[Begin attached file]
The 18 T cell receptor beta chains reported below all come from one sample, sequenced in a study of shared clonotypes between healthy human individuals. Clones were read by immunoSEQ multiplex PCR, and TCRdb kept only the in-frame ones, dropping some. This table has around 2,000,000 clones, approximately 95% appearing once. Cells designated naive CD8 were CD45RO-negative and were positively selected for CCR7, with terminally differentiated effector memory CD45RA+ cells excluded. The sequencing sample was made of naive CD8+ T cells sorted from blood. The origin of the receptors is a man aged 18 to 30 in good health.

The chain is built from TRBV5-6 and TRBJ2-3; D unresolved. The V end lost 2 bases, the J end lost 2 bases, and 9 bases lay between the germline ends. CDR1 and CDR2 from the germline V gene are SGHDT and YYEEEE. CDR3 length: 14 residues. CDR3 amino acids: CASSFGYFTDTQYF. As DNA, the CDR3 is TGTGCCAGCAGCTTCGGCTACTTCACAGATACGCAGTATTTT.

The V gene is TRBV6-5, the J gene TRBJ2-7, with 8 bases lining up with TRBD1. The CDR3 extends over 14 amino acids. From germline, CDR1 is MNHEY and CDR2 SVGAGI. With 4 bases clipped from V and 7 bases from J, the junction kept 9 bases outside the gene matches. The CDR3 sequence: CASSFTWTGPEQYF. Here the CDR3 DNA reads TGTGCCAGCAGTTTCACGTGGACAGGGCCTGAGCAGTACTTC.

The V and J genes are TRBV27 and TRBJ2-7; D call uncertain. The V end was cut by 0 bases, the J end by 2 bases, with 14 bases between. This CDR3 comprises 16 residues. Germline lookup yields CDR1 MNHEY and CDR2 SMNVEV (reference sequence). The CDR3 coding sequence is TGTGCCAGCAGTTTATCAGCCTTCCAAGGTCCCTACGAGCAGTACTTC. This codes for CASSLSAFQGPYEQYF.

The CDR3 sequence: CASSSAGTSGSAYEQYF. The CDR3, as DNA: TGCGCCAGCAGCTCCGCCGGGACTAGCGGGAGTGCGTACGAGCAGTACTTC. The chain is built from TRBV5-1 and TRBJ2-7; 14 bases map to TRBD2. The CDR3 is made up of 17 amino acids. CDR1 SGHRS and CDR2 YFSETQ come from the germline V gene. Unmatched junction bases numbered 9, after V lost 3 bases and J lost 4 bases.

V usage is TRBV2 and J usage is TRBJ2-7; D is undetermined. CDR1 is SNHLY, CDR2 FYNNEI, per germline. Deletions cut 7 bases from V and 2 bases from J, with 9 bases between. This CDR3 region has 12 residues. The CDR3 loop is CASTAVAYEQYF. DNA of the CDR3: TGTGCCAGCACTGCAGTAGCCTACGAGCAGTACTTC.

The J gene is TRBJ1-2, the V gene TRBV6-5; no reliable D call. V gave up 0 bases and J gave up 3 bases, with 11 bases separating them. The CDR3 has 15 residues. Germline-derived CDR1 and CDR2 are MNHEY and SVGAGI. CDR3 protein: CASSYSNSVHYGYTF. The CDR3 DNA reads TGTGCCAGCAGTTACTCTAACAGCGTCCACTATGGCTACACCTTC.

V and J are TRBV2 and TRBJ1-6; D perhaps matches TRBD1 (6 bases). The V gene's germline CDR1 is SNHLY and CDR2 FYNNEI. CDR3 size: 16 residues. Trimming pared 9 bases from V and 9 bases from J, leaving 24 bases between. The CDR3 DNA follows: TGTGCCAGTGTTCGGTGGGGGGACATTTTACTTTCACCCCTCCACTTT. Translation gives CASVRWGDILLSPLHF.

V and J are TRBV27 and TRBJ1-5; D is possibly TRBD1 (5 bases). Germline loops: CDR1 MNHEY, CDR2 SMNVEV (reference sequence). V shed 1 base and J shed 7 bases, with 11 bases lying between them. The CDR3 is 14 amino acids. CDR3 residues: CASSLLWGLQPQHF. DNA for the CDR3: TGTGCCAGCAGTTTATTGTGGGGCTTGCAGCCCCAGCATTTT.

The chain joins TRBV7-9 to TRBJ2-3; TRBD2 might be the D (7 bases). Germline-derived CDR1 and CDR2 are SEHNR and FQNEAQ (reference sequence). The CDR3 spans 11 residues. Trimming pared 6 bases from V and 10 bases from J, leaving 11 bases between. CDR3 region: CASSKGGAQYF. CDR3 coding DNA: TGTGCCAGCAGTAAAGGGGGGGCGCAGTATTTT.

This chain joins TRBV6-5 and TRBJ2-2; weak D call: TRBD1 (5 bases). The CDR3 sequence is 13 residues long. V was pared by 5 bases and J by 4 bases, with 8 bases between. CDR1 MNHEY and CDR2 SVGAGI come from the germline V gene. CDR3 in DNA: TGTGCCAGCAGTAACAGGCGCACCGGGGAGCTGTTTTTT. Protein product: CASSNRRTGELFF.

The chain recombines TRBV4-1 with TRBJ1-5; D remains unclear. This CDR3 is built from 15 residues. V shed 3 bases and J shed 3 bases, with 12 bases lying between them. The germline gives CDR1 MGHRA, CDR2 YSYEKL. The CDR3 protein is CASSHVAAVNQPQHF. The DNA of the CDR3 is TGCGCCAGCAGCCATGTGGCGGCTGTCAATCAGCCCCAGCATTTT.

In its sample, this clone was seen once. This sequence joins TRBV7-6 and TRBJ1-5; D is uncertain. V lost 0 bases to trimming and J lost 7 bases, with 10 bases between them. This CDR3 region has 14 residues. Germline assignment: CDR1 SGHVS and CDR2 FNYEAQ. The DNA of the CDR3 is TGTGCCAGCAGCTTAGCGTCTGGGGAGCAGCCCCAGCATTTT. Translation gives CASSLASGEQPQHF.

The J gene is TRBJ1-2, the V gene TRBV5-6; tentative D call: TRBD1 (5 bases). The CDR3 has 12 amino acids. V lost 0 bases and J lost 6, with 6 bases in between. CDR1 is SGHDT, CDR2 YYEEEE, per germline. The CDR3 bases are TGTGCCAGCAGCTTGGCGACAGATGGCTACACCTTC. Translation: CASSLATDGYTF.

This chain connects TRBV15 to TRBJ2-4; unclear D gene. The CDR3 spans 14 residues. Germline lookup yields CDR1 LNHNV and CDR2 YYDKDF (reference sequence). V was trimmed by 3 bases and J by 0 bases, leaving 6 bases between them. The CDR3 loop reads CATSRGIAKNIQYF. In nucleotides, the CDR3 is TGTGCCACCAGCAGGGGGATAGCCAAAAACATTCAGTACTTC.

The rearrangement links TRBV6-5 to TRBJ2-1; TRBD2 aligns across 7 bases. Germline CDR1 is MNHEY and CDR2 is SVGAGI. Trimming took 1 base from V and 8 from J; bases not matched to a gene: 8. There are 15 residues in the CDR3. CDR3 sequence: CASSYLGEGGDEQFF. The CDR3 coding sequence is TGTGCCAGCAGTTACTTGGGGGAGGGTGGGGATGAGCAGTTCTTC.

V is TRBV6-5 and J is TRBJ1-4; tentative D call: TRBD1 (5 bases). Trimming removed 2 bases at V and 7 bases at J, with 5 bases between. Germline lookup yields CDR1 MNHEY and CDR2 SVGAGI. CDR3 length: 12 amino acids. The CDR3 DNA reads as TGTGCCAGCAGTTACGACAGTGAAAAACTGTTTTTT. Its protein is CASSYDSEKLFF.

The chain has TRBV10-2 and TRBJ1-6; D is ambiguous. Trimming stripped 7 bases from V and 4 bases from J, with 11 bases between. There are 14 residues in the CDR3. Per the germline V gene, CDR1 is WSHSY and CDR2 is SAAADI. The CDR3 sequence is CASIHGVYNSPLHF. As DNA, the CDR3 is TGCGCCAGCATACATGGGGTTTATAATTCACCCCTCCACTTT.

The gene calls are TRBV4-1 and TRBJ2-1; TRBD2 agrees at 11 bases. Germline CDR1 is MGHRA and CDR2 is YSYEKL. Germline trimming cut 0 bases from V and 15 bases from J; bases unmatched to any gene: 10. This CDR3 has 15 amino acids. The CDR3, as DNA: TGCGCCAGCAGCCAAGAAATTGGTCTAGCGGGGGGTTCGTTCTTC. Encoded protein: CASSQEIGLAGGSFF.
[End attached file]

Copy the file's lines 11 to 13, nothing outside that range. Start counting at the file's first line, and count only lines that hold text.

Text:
This chain joins TRBV6-5 and TRBJ2-2; weak D call: TRBD1 (5 bases). The CDR3 sequence is 13 residues long. V was pared by 5 bases and J by 4 bases, with 8 bases between. CDR1 MNHEY and CDR2 SVGAGI come from the germline V gene. CDR3 in DNA: TGTGCCAGCAGTAACAGGCGCACCGGGGAGCTGTTTTTT. Protein product: CASSNRRTGELFF.

The chain recombines TRBV4-1 with TRBJ1-5; D remains unclear. This CDR3 is built from 15 residues. V shed 3 bases and J shed 3 bases, with 12 bases lying between them. The germline gives CDR1 MGHRA, CDR2 YSYEKL. The CDR3 protein is CASSHVAAVNQPQHF. The DNA of the CDR3 is TGCGCCAGCAGCCATGTGGCGGCTGTCAATCAGCCCCAGCATTTT.

In its sample, this clone was seen once. This sequence joins TRBV7-6 and TRBJ1-5; D is uncertain. V lost 0 bases to trimming and J lost 7 bases, with 10 bases between them. This CDR3 region has 14 residues. Germline assignment: CDR1 SGHVS and CDR2 FNYEAQ. The DNA of the CDR3 is TGTGCCAGCAGCTTAGCGTCTGGGGAGCAGCCCCAGCATTTT. Translation gives CASSLASGEQPQHF.